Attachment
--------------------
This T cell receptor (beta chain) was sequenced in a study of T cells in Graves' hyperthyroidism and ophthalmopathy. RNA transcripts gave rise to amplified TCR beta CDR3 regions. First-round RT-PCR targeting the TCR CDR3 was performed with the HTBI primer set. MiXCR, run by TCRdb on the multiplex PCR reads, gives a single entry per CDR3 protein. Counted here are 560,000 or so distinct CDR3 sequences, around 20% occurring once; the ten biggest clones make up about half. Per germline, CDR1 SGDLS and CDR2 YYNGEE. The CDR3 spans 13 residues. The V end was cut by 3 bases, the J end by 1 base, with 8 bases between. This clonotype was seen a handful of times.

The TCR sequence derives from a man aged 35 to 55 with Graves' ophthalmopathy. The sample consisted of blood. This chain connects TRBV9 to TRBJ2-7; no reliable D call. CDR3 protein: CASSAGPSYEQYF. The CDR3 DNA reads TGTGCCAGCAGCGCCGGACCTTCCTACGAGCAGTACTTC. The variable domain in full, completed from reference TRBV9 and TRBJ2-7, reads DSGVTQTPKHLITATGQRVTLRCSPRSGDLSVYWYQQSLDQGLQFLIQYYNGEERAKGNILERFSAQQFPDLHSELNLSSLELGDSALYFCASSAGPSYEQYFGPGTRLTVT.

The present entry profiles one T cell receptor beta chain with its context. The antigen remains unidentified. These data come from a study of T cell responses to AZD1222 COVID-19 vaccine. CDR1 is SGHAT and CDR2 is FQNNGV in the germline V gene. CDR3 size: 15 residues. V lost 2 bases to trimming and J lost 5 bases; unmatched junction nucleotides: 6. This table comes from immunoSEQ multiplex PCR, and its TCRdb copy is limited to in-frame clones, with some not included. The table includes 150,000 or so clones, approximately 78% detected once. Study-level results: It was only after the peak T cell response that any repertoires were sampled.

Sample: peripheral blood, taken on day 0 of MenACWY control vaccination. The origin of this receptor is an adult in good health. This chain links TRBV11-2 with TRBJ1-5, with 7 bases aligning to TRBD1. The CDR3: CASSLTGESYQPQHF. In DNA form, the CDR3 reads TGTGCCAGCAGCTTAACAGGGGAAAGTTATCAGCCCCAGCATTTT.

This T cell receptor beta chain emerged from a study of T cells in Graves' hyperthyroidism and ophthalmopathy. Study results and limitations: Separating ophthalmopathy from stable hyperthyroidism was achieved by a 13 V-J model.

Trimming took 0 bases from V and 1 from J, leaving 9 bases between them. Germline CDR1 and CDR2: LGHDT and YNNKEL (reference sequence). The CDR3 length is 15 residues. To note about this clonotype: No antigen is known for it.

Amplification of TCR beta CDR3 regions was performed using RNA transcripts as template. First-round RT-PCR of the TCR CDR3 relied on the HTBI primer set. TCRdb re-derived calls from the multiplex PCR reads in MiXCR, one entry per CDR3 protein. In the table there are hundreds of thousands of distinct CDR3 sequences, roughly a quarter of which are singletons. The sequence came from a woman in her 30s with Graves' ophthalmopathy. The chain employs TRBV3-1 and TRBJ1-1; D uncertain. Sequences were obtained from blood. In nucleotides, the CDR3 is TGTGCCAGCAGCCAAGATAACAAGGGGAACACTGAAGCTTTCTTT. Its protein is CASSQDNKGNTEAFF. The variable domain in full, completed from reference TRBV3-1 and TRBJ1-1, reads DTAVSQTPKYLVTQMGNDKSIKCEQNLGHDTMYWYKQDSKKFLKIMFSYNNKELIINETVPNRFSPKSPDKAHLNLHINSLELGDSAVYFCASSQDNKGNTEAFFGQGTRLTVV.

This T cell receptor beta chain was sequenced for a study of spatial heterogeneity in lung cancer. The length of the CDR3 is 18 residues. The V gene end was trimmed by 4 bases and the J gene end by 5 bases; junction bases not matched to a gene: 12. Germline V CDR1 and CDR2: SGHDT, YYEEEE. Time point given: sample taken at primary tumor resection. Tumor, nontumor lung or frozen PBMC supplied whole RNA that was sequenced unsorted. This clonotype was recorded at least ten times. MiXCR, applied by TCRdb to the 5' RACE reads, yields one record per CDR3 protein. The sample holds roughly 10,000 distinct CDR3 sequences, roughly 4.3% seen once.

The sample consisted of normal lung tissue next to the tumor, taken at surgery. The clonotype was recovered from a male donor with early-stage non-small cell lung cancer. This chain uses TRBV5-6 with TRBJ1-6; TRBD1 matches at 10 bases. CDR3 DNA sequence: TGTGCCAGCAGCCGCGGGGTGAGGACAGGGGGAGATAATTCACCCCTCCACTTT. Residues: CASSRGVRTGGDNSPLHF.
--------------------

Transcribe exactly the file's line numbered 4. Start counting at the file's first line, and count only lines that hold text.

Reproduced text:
Sample: peripheral blood, taken on day 0 of MenACWY control vaccination. The origin of this receptor is an adult in good health. This chain links TRBV11-2 with TRBJ1-5, with 7 bases aligning to TRBD1. The CDR3: CASSLTGESYQPQHF. In DNA form, the CDR3 reads TGTGCCAGCAGCTTAACAGGGGAAAGTTATCAGCCCCAGCATTTT.